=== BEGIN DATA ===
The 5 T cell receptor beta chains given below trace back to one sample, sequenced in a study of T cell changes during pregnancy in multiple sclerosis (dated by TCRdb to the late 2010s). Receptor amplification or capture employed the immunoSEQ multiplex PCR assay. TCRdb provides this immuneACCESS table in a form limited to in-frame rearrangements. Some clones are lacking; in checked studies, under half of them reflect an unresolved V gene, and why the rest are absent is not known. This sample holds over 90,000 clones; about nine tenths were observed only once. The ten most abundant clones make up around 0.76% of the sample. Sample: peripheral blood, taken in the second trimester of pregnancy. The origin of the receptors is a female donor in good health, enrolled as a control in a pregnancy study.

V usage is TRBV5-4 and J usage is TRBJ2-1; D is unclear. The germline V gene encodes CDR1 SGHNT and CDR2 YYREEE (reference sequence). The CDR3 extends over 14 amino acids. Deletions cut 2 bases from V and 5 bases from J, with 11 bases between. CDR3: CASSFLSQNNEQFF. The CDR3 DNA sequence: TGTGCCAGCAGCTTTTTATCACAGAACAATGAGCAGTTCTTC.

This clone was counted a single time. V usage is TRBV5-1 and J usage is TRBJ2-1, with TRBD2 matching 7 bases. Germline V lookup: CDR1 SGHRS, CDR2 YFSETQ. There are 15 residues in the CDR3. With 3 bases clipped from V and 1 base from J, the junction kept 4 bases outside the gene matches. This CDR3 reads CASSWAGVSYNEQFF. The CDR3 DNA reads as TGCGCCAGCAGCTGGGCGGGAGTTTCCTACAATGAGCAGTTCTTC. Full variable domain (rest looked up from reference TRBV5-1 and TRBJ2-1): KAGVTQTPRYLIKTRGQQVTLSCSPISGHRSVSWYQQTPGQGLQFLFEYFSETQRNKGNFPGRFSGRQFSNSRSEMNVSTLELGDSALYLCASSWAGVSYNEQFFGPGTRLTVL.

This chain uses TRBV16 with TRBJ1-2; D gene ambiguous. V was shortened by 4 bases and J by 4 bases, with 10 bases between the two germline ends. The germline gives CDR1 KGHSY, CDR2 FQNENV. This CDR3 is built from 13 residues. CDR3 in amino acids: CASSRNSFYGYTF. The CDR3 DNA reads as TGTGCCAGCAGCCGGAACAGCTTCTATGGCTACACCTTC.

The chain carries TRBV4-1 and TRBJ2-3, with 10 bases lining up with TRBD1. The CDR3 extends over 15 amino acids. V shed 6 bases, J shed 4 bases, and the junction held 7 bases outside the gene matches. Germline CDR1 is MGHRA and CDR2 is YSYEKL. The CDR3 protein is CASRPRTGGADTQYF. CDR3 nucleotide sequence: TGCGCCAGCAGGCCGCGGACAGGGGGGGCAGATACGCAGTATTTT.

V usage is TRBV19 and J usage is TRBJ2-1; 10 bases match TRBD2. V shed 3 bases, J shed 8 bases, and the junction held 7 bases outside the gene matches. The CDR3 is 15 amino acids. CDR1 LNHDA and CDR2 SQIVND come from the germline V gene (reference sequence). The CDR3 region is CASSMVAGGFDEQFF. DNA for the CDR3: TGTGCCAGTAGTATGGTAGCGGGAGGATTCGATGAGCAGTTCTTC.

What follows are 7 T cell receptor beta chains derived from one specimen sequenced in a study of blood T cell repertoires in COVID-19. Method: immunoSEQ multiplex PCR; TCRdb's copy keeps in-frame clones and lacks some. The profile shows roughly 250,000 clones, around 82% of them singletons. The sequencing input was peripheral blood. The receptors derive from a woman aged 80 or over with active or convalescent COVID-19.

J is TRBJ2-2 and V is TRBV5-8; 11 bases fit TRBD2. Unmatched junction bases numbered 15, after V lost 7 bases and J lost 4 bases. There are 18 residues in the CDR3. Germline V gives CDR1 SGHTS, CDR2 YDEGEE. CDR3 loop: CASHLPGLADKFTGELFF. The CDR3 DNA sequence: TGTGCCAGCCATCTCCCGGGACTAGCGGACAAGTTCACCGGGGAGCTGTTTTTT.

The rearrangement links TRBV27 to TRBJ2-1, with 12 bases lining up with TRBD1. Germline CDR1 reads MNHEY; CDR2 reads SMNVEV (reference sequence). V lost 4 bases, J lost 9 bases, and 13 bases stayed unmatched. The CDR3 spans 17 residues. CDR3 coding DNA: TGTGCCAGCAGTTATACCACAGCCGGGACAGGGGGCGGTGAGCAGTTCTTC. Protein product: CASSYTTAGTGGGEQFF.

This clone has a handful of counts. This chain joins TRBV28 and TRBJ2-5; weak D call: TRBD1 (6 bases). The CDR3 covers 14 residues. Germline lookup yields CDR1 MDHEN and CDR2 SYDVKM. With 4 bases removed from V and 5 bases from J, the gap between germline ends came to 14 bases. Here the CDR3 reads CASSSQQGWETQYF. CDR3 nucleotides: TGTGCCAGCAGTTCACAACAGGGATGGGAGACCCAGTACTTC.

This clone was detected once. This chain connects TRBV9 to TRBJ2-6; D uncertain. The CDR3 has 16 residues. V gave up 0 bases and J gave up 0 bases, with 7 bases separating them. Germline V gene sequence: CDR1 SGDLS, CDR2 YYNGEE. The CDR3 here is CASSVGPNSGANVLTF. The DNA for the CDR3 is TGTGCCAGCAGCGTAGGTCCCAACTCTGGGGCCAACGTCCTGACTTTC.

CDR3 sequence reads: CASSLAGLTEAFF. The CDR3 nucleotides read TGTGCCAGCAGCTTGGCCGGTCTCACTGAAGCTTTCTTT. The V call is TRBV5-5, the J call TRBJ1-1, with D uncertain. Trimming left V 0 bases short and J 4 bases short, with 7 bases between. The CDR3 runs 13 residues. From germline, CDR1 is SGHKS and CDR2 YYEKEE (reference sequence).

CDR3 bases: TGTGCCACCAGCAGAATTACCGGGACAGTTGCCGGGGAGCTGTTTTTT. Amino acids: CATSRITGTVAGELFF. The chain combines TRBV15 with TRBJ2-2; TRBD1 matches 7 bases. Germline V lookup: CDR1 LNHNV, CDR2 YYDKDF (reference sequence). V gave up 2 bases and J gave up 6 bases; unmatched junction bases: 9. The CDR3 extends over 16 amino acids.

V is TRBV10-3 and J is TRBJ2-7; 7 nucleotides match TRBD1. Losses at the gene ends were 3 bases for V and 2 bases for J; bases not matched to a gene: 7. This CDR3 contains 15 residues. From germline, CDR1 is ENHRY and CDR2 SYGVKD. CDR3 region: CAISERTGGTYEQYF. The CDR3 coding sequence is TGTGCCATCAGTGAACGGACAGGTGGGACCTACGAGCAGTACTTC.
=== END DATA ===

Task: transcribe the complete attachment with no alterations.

The 5 T cell receptor beta chains given below trace back to one sample, sequenced in a study of T cell changes during pregnancy in multiple sclerosis (dated by TCRdb to the late 2010s). Receptor amplification or capture employed the immunoSEQ multiplex PCR assay. TCRdb provides this immuneACCESS table in a form limited to in-frame rearrangements. Some clones are lacking; in checked studies, under half of them reflect an unresolved V gene, and why the rest are absent is not known. This sample holds over 90,000 clones; about nine tenths were observed only once. The ten most abundant clones make up around 0.76% of the sample. Sample: peripheral blood, taken in the second trimester of pregnancy. The origin of the receptors is a female donor in good health, enrolled as a control in a pregnancy study.

V usage is TRBV5-4 and J usage is TRBJ2-1; D is unclear. The germline V gene encodes CDR1 SGHNT and CDR2 YYREEE (reference sequence). The CDR3 extends over 14 amino acids. Deletions cut 2 bases from V and 5 bases from J, with 11 bases between. CDR3: CASSFLSQNNEQFF. The CDR3 DNA sequence: TGTGCCAGCAGCTTTTTATCACAGAACAATGAGCAGTTCTTC.

This clone was counted a single time. V usage is TRBV5-1 and J usage is TRBJ2-1, with TRBD2 matching 7 bases. Germline V lookup: CDR1 SGHRS, CDR2 YFSETQ. There are 15 residues in the CDR3. With 3 bases clipped from V and 1 base from J, the junction kept 4 bases outside the gene matches. This CDR3 reads CASSWAGVSYNEQFF. The CDR3 DNA reads as TGCGCCAGCAGCTGGGCGGGAGTTTCCTACAATGAGCAGTTCTTC. Full variable domain (rest looked up from reference TRBV5-1 and TRBJ2-1): KAGVTQTPRYLIKTRGQQVTLSCSPISGHRSVSWYQQTPGQGLQFLFEYFSETQRNKGNFPGRFSGRQFSNSRSEMNVSTLELGDSALYLCASSWAGVSYNEQFFGPGTRLTVL.

This chain uses TRBV16 with TRBJ1-2; D gene ambiguous. V was shortened by 4 bases and J by 4 bases, with 10 bases between the two germline ends. The germline gives CDR1 KGHSY, CDR2 FQNENV. This CDR3 is built from 13 residues. CDR3 in amino acids: CASSRNSFYGYTF. The CDR3 DNA reads as TGTGCCAGCAGCCGGAACAGCTTCTATGGCTACACCTTC.

The chain carries TRBV4-1 and TRBJ2-3, with 10 bases lining up with TRBD1. The CDR3 extends over 15 amino acids. V shed 6 bases, J shed 4 bases, and the junction held 7 bases outside the gene matches. Germline CDR1 is MGHRA and CDR2 is YSYEKL. The CDR3 protein is CASRPRTGGADTQYF. CDR3 nucleotide sequence: TGCGCCAGCAGGCCGCGGACAGGGGGGGCAGATACGCAGTATTTT.

V usage is TRBV19 and J usage is TRBJ2-1; 10 bases match TRBD2. V shed 3 bases, J shed 8 bases, and the junction held 7 bases outside the gene matches. The CDR3 is 15 amino acids. CDR1 LNHDA and CDR2 SQIVND come from the germline V gene (reference sequence). The CDR3 region is CASSMVAGGFDEQFF. DNA for the CDR3: TGTGCCAGTAGTATGGTAGCGGGAGGATTCGATGAGCAGTTCTTC.

What follows are 7 T cell receptor beta chains derived from one specimen sequenced in a study of blood T cell repertoires in COVID-19. Method: immunoSEQ multiplex PCR; TCRdb's copy keeps in-frame clones and lacks some. The profile shows roughly 250,000 clones, around 82% of them singletons. The sequencing input was peripheral blood. The receptors derive from a woman aged 80 or over with active or convalescent COVID-19.

J is TRBJ2-2 and V is TRBV5-8; 11 bases fit TRBD2. Unmatched junction bases numbered 15, after V lost 7 bases and J lost 4 bases. There are 18 residues in the CDR3. Germline V gives CDR1 SGHTS, CDR2 YDEGEE. CDR3 loop: CASHLPGLADKFTGELFF. The CDR3 DNA sequence: TGTGCCAGCCATCTCCCGGGACTAGCGGACAAGTTCACCGGGGAGCTGTTTTTT.

The rearrangement links TRBV27 to TRBJ2-1, with 12 bases lining up with TRBD1. Germline CDR1 reads MNHEY; CDR2 reads SMNVEV (reference sequence). V lost 4 bases, J lost 9 bases, and 13 bases stayed unmatched. The CDR3 spans 17 residues. CDR3 coding DNA: TGTGCCAGCAGTTATACCACAGCCGGGACAGGGGGCGGTGAGCAGTTCTTC. Protein product: CASSYTTAGTGGGEQFF.

This clone has a handful of counts. This chain joins TRBV28 and TRBJ2-5; weak D call: TRBD1 (6 bases). The CDR3 covers 14 residues. Germline lookup yields CDR1 MDHEN and CDR2 SYDVKM. With 4 bases removed from V and 5 bases from J, the gap between germline ends came to 14 bases. Here the CDR3 reads CASSSQQGWETQYF. CDR3 nucleotides: TGTGCCAGCAGTTCACAACAGGGATGGGAGACCCAGTACTTC.

This clone was detected once. This chain connects TRBV9 to TRBJ2-6; D uncertain. The CDR3 has 16 residues. V gave up 0 bases and J gave up 0 bases, with 7 bases separating them. Germline V gene sequence: CDR1 SGDLS, CDR2 YYNGEE. The CDR3 here is CASSVGPNSGANVLTF. The DNA for the CDR3 is TGTGCCAGCAGCGTAGGTCCCAACTCTGGGGCCAACGTCCTGACTTTC.

CDR3 sequence reads: CASSLAGLTEAFF. The CDR3 nucleotides read TGTGCCAGCAGCTTGGCCGGTCTCACTGAAGCTTTCTTT. The V call is TRBV5-5, the J call TRBJ1-1, with D uncertain. Trimming left V 0 bases short and J 4 bases short, with 7 bases between. The CDR3 runs 13 residues. From germline, CDR1 is SGHKS and CDR2 YYEKEE (reference sequence).

CDR3 bases: TGTGCCACCAGCAGAATTACCGGGACAGTTGCCGGGGAGCTGTTTTTT. Amino acids: CATSRITGTVAGELFF. The chain combines TRBV15 with TRBJ2-2; TRBD1 matches 7 bases. Germline V lookup: CDR1 LNHNV, CDR2 YYDKDF (reference sequence). V gave up 2 bases and J gave up 6 bases; unmatched junction bases: 9. The CDR3 extends over 16 amino acids.

V is TRBV10-3 and J is TRBJ2-7; 7 nucleotides match TRBD1. Losses at the gene ends were 3 bases for V and 2 bases for J; bases not matched to a gene: 7. This CDR3 contains 15 residues. From germline, CDR1 is ENHRY and CDR2 SYGVKD. CDR3 region: CAISERTGGTYEQYF. The CDR3 coding sequence is TGTGCCATCAGTGAACGGACAGGTGGGACCTACGAGCAGTACTTC.